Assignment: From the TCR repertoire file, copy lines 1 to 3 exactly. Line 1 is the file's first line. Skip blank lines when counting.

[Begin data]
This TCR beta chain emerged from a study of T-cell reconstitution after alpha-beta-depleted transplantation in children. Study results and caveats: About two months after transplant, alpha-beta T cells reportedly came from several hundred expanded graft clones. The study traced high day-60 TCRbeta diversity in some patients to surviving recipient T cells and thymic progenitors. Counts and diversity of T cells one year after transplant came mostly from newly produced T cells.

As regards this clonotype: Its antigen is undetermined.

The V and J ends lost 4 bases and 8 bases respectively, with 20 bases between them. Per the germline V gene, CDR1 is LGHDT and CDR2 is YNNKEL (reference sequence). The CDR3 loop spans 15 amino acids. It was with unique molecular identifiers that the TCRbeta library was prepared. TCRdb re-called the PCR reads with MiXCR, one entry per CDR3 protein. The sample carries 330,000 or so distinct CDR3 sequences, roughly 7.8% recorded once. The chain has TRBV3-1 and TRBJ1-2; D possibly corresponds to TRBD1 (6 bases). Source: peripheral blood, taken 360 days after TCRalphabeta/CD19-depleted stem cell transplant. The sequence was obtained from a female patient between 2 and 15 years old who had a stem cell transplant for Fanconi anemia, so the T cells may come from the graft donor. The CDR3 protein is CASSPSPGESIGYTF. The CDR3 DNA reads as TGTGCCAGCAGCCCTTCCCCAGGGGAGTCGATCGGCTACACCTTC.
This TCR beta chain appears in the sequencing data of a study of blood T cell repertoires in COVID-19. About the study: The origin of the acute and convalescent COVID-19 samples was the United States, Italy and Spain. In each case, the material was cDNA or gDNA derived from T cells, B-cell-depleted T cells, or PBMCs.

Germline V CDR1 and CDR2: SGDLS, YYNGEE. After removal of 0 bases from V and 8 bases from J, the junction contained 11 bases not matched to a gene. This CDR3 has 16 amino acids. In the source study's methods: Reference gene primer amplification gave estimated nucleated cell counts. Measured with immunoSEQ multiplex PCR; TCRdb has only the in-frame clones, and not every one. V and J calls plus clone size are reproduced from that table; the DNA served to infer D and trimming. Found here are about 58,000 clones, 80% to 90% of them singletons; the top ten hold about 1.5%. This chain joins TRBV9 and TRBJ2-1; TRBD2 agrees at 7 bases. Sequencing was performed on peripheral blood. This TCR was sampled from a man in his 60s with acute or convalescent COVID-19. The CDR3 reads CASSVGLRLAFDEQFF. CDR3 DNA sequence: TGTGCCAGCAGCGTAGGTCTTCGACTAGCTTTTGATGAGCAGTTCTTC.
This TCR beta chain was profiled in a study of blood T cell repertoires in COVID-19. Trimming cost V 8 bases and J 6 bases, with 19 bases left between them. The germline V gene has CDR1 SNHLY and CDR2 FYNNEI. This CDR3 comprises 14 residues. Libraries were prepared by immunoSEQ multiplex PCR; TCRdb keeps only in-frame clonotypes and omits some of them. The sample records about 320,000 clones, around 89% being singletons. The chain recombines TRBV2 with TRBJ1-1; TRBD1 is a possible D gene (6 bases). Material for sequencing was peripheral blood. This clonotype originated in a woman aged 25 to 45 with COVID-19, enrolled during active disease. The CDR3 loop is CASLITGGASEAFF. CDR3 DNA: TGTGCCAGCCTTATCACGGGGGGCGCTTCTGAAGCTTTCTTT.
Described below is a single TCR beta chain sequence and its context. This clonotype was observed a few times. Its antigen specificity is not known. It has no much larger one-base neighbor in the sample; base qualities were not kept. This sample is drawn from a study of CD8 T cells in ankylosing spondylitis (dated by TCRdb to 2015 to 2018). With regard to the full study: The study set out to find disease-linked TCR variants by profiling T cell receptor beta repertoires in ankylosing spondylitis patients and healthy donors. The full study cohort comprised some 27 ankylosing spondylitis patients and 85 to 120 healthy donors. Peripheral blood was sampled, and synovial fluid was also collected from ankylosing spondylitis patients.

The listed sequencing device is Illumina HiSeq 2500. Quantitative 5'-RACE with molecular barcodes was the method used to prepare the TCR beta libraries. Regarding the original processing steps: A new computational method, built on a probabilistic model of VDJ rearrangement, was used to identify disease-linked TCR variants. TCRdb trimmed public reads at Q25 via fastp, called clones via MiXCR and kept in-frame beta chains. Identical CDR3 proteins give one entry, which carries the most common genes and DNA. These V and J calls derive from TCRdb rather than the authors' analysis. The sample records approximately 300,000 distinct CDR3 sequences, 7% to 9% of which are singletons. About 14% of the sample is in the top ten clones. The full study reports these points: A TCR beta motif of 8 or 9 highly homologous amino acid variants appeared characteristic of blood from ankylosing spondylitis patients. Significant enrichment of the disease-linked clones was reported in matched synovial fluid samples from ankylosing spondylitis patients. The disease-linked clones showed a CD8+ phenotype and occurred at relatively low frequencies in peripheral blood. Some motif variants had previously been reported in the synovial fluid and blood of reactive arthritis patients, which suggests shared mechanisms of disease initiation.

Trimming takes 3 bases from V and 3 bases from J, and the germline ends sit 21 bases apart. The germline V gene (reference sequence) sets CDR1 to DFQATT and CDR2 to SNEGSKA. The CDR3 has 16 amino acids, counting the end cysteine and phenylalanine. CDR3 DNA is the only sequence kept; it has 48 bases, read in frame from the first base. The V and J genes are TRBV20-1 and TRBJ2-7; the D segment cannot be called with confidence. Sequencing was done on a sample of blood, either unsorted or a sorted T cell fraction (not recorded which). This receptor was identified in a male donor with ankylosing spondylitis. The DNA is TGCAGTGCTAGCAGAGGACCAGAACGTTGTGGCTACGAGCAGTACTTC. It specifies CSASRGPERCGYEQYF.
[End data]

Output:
This TCR beta chain emerged from a study of T-cell reconstitution after alpha-beta-depleted transplantation in children. Study results and caveats: About two months after transplant, alpha-beta T cells reportedly came from several hundred expanded graft clones. The study traced high day-60 TCRbeta diversity in some patients to surviving recipient T cells and thymic progenitors. Counts and diversity of T cells one year after transplant came mostly from newly produced T cells.

As regards this clonotype: Its antigen is undetermined.

The V and J ends lost 4 bases and 8 bases respectively, with 20 bases between them. Per the germline V gene, CDR1 is LGHDT and CDR2 is YNNKEL (reference sequence). The CDR3 loop spans 15 amino acids. It was with unique molecular identifiers that the TCRbeta library was prepared. TCRdb re-called the PCR reads with MiXCR, one entry per CDR3 protein. The sample carries 330,000 or so distinct CDR3 sequences, roughly 7.8% recorded once. The chain has TRBV3-1 and TRBJ1-2; D possibly corresponds to TRBD1 (6 bases). Source: peripheral blood, taken 360 days after TCRalphabeta/CD19-depleted stem cell transplant. The sequence was obtained from a female patient between 2 and 15 years old who had a stem cell transplant for Fanconi anemia, so the T cells may come from the graft donor. The CDR3 protein is CASSPSPGESIGYTF. The CDR3 DNA reads as TGTGCCAGCAGCCCTTCCCCAGGGGAGTCGATCGGCTACACCTTC.